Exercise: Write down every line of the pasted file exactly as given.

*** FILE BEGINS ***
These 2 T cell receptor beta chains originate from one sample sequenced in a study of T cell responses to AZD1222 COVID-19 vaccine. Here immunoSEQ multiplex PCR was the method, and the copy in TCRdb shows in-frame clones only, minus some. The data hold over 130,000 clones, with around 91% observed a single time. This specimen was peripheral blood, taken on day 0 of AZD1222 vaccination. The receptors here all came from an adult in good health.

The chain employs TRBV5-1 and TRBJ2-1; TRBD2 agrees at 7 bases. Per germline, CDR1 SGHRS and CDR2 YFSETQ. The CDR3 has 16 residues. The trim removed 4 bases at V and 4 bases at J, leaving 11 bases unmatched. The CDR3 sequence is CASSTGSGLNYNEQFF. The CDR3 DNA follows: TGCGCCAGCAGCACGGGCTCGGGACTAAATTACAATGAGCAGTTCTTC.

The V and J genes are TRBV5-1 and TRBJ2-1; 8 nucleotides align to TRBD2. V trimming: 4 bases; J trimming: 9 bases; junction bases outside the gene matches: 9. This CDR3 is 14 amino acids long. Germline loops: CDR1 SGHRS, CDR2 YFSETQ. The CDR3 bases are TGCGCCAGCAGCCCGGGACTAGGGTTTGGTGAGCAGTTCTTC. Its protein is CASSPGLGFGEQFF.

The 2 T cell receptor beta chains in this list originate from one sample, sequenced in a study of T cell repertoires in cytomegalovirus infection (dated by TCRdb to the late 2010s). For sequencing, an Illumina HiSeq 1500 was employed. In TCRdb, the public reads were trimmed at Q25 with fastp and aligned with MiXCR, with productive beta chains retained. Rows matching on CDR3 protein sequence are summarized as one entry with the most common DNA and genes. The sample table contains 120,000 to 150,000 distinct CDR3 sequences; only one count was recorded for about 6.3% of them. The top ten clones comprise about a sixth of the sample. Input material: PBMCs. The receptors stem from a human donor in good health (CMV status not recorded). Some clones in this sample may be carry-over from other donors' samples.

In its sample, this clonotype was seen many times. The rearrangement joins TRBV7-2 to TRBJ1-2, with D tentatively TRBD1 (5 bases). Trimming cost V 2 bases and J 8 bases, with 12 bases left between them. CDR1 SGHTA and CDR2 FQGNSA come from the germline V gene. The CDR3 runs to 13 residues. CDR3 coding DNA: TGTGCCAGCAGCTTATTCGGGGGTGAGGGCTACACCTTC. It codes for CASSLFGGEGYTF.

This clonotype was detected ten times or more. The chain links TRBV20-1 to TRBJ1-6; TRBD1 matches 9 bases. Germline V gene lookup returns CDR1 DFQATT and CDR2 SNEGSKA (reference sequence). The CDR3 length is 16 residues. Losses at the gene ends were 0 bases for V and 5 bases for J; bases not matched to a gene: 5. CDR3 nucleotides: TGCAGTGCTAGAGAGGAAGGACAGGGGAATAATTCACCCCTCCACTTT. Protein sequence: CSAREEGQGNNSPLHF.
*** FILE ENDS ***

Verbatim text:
These 2 T cell receptor beta chains originate from one sample sequenced in a study of T cell responses to AZD1222 COVID-19 vaccine. Here immunoSEQ multiplex PCR was the method, and the copy in TCRdb shows in-frame clones only, minus some. The data hold over 130,000 clones, with around 91% observed a single time. This specimen was peripheral blood, taken on day 0 of AZD1222 vaccination. The receptors here all came from an adult in good health.

The chain employs TRBV5-1 and TRBJ2-1; TRBD2 agrees at 7 bases. Per germline, CDR1 SGHRS and CDR2 YFSETQ. The CDR3 has 16 residues. The trim removed 4 bases at V and 4 bases at J, leaving 11 bases unmatched. The CDR3 sequence is CASSTGSGLNYNEQFF. The CDR3 DNA follows: TGCGCCAGCAGCACGGGCTCGGGACTAAATTACAATGAGCAGTTCTTC.

The V and J genes are TRBV5-1 and TRBJ2-1; 8 nucleotides align to TRBD2. V trimming: 4 bases; J trimming: 9 bases; junction bases outside the gene matches: 9. This CDR3 is 14 amino acids long. Germline loops: CDR1 SGHRS, CDR2 YFSETQ. The CDR3 bases are TGCGCCAGCAGCCCGGGACTAGGGTTTGGTGAGCAGTTCTTC. Its protein is CASSPGLGFGEQFF.

The 2 T cell receptor beta chains in this list originate from one sample, sequenced in a study of T cell repertoires in cytomegalovirus infection (dated by TCRdb to the late 2010s). For sequencing, an Illumina HiSeq 1500 was employed. In TCRdb, the public reads were trimmed at Q25 with fastp and aligned with MiXCR, with productive beta chains retained. Rows matching on CDR3 protein sequence are summarized as one entry with the most common DNA and genes. The sample table contains 120,000 to 150,000 distinct CDR3 sequences; only one count was recorded for about 6.3% of them. The top ten clones comprise about a sixth of the sample. Input material: PBMCs. The receptors stem from a human donor in good health (CMV status not recorded). Some clones in this sample may be carry-over from other donors' samples.

In its sample, this clonotype was seen many times. The rearrangement joins TRBV7-2 to TRBJ1-2, with D tentatively TRBD1 (5 bases). Trimming cost V 2 bases and J 8 bases, with 12 bases left between them. CDR1 SGHTA and CDR2 FQGNSA come from the germline V gene. The CDR3 runs to 13 residues. CDR3 coding DNA: TGTGCCAGCAGCTTATTCGGGGGTGAGGGCTACACCTTC. It codes for CASSLFGGEGYTF.

This clonotype was detected ten times or more. The chain links TRBV20-1 to TRBJ1-6; TRBD1 matches 9 bases. Germline V gene lookup returns CDR1 DFQATT and CDR2 SNEGSKA (reference sequence). The CDR3 length is 16 residues. Losses at the gene ends were 0 bases for V and 5 bases for J; bases not matched to a gene: 5. CDR3 nucleotides: TGCAGTGCTAGAGAGGAAGGACAGGGGAATAATTCACCCCTCCACTTT. Protein sequence: CSAREEGQGNNSPLHF.